|Home||Founder||What's New||In The News||Contact Us|
|Paradigm Shift Intervention Monitoring||Commentary
Human Transmission of H5N1 In Indonesia
May 16, 2006
The cluster of eight family members with confirmed or suspected H5N1 bird flu has raised pandemic concerns. Most of the cluster has tested positive in local tests, and samples have been sent to Hong Kong for confirmation. Local media reports also mention 57 samples sent to Hong Kong for testing. Usually the samples sent to Hong Kong have generate positive results, but in this case the samples may be sent because of the size of the cluster. Some reports have indicated 11 samples from contacts, including the health care worker with symptoms, have tested negative.
The H5N1 bird flu cluster in North Sumatra is the largest reported to date in Indonesia, and the most deadly, since six have already died. The two surviving members are now reported to be improving so the number of fatalities in the initial eight patients may remain at six. However, at least one media report described 12 additional suspect patients at Adam Malik hospital in Medan, although their relationship, if any, to the cluster of eight, has not been described. Their symptoms have alo not been described, although the treatment has been characterized as intense and patients in the cluster are being treated with 3 X 75 mg Tamiflu.
H5N1 clusters in Indonesia have been common, but most consist of 2-3 family members. Like the current cluster, most have a 5-10 day gap between the disease onset date of the index case and other family members. This gap signals human-to-human transmission and is found in most H5N1 clusters dating back to 2004 in Vietnam and Thailand. Such clusters with gaps have been reported in Cambodia, China, Turkey, Iraq, Azerbaijan, and Indonesia.
The largest cluster was in Turkey. The seven confirmed cases were in three families of cousins. Sixteen family members were hospitalized and conformation was reported in all three families. Members of one or two additional families were hospitalized with symptoms, but were not reported to be H5N1 positive. The index case in the Turkey cluster had a change (S227N) in the receptor binding domain that was associated with increased affinity for human receptors found in the upper respiratory tract. This change may have also been identified in H5N1 from the sister of the index case, but the change was not reported in human H5N1 from patients in Iraq or Egypt, suggesting that the change had not become fixed.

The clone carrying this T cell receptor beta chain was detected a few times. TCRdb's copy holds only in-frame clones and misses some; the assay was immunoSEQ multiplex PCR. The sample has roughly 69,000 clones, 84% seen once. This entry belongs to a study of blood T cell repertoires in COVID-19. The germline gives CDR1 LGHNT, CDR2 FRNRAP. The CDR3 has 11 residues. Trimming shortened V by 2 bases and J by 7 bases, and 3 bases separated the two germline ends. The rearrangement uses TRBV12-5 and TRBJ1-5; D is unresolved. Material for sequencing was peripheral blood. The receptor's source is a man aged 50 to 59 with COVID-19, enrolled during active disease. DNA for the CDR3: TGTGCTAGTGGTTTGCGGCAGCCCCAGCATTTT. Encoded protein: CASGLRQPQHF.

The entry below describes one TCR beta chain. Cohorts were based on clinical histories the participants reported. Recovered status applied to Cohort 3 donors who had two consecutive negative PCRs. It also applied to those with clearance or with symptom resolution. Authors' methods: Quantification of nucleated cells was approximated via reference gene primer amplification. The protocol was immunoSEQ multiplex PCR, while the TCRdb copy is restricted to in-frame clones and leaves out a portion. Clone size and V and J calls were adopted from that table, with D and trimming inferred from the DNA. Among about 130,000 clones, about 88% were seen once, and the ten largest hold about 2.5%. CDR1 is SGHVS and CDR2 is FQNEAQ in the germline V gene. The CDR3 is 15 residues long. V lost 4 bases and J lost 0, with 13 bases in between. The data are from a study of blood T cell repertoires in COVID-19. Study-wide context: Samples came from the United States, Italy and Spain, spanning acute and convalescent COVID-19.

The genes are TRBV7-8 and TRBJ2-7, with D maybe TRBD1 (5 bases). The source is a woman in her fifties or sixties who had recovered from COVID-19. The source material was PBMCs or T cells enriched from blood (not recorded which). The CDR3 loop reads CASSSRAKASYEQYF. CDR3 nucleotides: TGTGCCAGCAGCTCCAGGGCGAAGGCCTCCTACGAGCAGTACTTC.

Although Indonesia has had the highest number of reported H5N1 fatalities in 2006, sequences from only one human H5N1 isolate from Indonesia has been made public. This sequences was from the index cluster in July of 2005. The HA sequence had a new glycosylation site and a novel cleave site, but was most closely related to HA H5N1 from Indonesian poultry. However, it had acquired polymophisms found in Vietnam, Thailand, wild birds in China, as well as the Qinghai strain of H5N1. Dues to widespread H5N1 infections in Indonesia, more recent isolates in 2006, including the current cluster, would be expected to have additional changes, which may affect the ease of transmission or the ability of the pandemic vaccine which is being developed against the 2005 isolate to cross react with the 2006 isolate.
Although the size of the cluster in Indonesia is cause for concern, it does not necessarily signal the start of a pandemic. There are many reasons why human-to-human transmission within families is more efficient than human-to-human transmission outside of families. H5N1 can be found in many body fluids, and care within homes offers many opportunities for transmission, especially is the care giver, who is usually a family member, is not trained in universal precautions. As noted above, the large clusters in Turkey were not extended to confirmed cases, although data on the 10,000 serum samples that were expected to be collected in January and February has not been released and reported human cases in Turkey stopped abruptly.
In any event, the size of the cluster in Indonesia is cause for concern, and test results on samples sent to Hong Kong as well as additional contacts or suspect cases in North Sumatra would be useful.